The Sweet Track is an ancient trackway, or causeway, in the Somerset Levels, England, named after its finder, Ray Sweet. It was built in 3807 BC and is the second-oldest timber trackway discovered in the British Isles, dating to the Neolithic. A reconstruction has been made on which visitors can walk, on the same line as the original, in Shapwick Heath National Nature Reserve.
About Sweet Track in brief
The Sweet Track is an ancient trackway, or causeway, in the Somerset Levels, England, named after its finder, Ray Sweet. It was built in 3807 BC and is the second-oldest timber trackway discovered in the British Isles, dating to the Neolithic. The track extended across the now largely drained marsh between what was then an island at Westhay and a ridge of high ground at Shapwick, a distance close to 2,000 metres or around 1. 2 miles. Construction was of crossed wooden poles, driven into the waterlogged soil to support a walkway that consisted mainly of planks of oak, laid end-to-end. It is now known that the Sweet Track was predominantly built along the course of an earlier structure, the Post Track. A reconstruction has been made on which visitors can walk, on the same line as the original, in Shapwick Heath National Nature Reserve. A group of mounds at West hay mark the site of prehistoric lake dwellings, which were likely to have been similar to those found in the Iron Age Glastonbury Lake Village near Godney. The remains of similar tracks have been uncovered nearby, connecting settlements on the peat bog; they include the Honeygore, Abbotts Way, Bells, Bakers, WesthAY, and Nidons trackways. Sites such as the nearby Meare Pool provide evidence that the purpose of these structures was to enable easier travel between the settlements.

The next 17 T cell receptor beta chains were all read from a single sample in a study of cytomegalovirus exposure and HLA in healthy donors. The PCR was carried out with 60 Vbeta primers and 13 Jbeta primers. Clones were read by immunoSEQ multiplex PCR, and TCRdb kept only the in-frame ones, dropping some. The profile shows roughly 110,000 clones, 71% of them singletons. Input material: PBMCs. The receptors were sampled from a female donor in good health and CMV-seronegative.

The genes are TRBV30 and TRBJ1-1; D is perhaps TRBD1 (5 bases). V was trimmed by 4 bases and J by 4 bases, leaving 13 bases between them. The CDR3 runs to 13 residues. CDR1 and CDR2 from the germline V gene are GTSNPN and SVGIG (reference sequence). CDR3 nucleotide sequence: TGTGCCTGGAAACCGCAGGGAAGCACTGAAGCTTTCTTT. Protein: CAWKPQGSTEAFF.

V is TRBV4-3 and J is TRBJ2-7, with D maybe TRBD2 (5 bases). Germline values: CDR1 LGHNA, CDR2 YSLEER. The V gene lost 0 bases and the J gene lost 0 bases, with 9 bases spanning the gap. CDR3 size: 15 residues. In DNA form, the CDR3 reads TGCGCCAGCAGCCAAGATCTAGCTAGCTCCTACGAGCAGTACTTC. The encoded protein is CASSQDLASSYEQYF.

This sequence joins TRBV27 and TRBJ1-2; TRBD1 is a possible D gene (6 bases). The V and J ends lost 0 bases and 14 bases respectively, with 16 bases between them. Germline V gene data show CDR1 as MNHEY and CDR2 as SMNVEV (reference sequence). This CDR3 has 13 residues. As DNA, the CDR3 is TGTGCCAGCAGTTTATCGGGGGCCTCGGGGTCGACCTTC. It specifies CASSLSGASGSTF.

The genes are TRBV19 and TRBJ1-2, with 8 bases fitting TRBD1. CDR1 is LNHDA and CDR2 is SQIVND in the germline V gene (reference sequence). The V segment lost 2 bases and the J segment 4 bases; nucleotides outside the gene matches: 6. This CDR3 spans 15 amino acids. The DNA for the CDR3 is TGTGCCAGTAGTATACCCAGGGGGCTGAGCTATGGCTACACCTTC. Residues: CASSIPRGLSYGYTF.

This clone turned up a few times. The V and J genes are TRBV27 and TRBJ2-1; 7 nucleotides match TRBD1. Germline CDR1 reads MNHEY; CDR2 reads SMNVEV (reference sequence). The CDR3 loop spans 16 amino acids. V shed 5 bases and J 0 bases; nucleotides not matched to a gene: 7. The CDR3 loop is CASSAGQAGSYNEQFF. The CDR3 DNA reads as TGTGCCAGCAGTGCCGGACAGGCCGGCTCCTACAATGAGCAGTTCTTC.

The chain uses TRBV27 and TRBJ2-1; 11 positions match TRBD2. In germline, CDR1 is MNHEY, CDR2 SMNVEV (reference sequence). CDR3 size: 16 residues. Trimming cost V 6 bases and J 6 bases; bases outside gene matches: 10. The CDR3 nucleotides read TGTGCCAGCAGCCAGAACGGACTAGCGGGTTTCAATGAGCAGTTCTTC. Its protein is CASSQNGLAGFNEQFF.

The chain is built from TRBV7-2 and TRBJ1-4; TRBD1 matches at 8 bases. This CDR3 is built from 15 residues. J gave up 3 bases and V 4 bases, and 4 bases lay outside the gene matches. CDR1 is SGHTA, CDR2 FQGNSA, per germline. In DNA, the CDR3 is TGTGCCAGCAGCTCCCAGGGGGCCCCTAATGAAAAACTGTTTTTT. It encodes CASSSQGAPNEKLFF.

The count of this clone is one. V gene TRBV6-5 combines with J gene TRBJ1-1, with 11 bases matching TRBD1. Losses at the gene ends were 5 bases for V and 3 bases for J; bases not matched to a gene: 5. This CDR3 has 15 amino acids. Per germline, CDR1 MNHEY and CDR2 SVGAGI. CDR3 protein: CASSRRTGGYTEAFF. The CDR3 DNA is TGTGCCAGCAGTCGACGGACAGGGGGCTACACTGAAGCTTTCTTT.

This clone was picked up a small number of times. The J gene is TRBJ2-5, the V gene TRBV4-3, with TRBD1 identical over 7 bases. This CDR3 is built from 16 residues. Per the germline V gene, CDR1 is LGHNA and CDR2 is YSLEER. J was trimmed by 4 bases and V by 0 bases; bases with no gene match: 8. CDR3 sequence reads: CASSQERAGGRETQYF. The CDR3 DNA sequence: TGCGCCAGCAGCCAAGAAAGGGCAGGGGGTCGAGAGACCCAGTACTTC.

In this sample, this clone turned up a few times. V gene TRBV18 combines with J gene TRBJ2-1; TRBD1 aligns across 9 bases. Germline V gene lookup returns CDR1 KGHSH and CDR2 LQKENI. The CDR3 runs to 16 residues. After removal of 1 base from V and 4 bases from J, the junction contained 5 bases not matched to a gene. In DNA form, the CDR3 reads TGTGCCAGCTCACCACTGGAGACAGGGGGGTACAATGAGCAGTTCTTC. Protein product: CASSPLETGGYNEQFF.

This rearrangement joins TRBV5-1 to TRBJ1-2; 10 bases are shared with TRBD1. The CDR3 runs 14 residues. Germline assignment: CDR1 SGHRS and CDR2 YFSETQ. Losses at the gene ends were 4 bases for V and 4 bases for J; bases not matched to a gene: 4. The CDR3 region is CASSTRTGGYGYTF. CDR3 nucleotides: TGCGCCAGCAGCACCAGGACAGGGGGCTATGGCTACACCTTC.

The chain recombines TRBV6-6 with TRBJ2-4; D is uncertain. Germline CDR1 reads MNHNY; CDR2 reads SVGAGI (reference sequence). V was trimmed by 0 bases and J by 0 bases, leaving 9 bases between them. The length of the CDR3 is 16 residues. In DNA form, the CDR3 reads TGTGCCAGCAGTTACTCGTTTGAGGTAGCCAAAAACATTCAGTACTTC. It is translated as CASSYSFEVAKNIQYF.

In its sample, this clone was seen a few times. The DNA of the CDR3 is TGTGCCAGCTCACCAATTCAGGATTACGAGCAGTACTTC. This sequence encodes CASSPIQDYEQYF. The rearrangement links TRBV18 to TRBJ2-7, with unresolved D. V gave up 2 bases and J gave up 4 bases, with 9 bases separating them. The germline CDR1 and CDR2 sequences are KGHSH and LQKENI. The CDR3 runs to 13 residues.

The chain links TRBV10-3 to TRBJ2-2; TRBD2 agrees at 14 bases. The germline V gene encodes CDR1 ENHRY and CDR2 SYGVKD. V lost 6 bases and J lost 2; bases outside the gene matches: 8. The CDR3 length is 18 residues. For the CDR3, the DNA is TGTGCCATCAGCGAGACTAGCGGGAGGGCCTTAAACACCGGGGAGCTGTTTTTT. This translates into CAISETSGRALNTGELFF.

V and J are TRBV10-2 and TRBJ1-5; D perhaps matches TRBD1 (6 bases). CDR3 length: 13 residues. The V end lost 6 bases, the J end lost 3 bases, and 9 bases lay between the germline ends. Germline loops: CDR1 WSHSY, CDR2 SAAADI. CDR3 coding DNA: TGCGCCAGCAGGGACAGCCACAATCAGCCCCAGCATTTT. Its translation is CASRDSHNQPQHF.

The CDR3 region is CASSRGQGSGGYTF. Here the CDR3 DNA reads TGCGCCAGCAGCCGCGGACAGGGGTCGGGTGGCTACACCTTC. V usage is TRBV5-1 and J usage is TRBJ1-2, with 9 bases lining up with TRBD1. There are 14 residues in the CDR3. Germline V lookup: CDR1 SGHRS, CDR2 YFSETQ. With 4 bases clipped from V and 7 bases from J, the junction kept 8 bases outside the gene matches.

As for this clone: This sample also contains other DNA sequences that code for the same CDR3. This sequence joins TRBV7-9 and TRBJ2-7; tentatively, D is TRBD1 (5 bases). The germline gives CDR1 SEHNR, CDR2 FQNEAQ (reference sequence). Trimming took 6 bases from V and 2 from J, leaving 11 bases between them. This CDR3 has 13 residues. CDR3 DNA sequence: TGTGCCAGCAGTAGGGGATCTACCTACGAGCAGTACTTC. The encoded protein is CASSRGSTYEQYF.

Dendrochronology of the timbers has enabled precise dating of the track, showing it was built in3807 BC. The track was used for a period of only around ten years and was then abandoned, probably due to rising water levels. It has been left in its original location, with active conservation measures taken, including a water pumping and distribution system to maintain the wood in its damp condition. The wood used to build the track is now classed as bog-wood, given the name for long periods of time when it has been buried in peat bogs and kept from decaying from decaying and acidic conditions by the tannins in the bog. The original trackway was discovered in 1970 during peat excavations and is named after Ray Sweet, who worked for E. J. Godwin’s company. The company sent part of a plank from the track to John Coles, an assistant lecturer in archaeology at Cambridge University. Coles’ interest in the trackways led to the Somerset levels Project, which ran from 1973 to 1989, funded by various donors including English Heritage. The project established the economic and geographic significance of various trackways from the third and first millennia BC.